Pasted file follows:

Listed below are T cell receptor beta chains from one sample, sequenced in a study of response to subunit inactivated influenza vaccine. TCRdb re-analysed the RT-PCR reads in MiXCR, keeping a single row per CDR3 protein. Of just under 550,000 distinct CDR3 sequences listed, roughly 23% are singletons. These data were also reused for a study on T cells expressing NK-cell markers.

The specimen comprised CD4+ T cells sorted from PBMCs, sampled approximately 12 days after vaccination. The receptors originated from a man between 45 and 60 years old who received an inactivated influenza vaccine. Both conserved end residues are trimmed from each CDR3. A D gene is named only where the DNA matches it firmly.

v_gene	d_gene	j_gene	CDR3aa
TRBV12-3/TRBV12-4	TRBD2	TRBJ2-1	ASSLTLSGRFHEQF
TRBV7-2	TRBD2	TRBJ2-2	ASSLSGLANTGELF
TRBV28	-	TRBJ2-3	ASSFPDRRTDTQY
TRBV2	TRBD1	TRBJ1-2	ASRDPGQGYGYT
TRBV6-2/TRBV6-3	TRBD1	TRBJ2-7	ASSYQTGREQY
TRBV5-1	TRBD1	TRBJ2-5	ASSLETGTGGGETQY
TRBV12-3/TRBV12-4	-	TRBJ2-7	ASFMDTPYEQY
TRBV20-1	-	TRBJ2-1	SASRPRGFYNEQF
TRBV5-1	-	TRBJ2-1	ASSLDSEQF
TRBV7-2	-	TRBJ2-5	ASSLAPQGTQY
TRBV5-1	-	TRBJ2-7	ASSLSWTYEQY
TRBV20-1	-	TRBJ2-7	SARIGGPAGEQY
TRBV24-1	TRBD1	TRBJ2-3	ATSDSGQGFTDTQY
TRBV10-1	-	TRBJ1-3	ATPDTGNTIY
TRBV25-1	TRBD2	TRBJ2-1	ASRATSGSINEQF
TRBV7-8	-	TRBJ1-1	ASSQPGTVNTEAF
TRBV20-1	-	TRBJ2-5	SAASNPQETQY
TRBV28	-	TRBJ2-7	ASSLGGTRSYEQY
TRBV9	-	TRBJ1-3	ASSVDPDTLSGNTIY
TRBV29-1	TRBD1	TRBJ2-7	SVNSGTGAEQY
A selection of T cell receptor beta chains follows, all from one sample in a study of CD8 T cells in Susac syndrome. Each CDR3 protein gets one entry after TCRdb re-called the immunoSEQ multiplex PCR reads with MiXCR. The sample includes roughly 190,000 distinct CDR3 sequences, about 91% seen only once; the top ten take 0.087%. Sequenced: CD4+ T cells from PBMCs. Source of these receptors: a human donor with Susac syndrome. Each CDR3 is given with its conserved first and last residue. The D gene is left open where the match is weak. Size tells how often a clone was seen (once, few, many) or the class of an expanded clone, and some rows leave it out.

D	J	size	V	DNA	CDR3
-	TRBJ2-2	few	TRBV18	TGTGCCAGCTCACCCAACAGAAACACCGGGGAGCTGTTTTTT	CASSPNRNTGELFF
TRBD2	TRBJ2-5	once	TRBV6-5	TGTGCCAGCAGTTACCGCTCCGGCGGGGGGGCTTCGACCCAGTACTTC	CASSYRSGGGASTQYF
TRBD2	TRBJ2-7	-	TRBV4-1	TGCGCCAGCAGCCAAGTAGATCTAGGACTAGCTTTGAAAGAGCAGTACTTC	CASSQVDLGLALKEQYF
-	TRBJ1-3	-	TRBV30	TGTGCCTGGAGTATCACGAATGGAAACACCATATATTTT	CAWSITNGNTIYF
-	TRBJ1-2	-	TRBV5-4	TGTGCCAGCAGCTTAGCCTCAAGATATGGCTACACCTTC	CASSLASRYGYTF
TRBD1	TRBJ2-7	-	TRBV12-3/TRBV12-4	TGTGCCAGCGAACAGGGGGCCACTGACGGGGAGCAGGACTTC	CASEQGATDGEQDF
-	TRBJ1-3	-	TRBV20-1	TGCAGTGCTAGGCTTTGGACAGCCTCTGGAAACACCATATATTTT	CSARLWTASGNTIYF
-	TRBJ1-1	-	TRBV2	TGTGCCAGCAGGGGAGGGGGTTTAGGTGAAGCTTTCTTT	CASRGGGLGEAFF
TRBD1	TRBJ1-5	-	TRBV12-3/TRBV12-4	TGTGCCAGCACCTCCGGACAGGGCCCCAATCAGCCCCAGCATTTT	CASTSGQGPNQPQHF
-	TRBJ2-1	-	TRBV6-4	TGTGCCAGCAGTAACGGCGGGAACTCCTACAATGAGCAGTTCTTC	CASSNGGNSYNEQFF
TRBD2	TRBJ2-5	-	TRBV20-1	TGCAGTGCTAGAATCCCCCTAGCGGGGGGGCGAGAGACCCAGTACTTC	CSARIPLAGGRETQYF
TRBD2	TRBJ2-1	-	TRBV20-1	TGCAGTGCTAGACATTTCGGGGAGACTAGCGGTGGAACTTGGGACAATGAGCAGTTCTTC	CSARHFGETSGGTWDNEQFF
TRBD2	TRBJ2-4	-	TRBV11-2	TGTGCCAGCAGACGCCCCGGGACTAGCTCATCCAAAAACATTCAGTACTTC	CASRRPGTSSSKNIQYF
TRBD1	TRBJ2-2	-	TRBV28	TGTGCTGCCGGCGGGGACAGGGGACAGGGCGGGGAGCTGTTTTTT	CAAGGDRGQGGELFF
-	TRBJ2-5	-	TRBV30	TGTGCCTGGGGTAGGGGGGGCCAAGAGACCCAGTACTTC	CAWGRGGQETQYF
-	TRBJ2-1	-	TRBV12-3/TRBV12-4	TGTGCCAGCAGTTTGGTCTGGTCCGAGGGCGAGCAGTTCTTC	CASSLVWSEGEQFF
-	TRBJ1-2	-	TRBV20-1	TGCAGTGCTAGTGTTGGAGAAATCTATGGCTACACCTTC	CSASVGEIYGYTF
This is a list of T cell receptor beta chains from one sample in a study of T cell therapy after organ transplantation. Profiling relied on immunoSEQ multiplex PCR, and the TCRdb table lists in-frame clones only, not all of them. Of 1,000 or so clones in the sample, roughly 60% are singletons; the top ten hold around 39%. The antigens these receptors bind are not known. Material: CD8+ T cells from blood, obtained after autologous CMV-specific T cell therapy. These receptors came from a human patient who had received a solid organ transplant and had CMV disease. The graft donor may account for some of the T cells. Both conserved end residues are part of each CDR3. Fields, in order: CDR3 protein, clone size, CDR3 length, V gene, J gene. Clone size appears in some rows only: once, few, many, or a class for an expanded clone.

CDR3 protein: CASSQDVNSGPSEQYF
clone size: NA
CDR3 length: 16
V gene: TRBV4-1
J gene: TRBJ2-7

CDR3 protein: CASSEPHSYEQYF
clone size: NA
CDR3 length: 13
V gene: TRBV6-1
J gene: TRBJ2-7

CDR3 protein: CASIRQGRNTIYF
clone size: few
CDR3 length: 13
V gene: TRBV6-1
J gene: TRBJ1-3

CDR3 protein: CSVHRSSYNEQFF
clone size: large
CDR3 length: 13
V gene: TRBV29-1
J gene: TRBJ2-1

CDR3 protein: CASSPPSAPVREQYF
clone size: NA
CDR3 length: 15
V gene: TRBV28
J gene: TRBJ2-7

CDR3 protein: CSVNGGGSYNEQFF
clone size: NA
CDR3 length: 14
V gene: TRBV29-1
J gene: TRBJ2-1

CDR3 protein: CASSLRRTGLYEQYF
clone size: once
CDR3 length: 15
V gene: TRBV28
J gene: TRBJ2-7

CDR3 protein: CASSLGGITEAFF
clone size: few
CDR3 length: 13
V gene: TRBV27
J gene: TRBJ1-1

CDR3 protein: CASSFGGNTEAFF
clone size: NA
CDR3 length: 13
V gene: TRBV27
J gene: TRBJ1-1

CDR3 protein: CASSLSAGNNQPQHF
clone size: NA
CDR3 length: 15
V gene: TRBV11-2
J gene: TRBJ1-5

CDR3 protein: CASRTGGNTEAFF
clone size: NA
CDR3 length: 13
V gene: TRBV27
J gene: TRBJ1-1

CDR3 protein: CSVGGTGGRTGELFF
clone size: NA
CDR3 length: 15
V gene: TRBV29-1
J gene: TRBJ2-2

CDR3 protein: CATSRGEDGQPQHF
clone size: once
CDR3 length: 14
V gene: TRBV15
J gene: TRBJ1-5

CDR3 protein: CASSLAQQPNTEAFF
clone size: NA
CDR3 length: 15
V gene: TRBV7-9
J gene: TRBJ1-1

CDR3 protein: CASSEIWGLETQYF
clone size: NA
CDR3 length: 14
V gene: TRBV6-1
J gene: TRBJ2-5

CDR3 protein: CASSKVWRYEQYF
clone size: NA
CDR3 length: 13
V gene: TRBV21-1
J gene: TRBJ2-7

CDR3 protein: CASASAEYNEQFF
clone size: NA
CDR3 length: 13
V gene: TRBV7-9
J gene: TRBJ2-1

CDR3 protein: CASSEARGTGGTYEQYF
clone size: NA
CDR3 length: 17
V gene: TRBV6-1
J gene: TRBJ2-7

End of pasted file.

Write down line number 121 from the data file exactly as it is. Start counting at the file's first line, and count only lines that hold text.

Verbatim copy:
CDR3 length: 13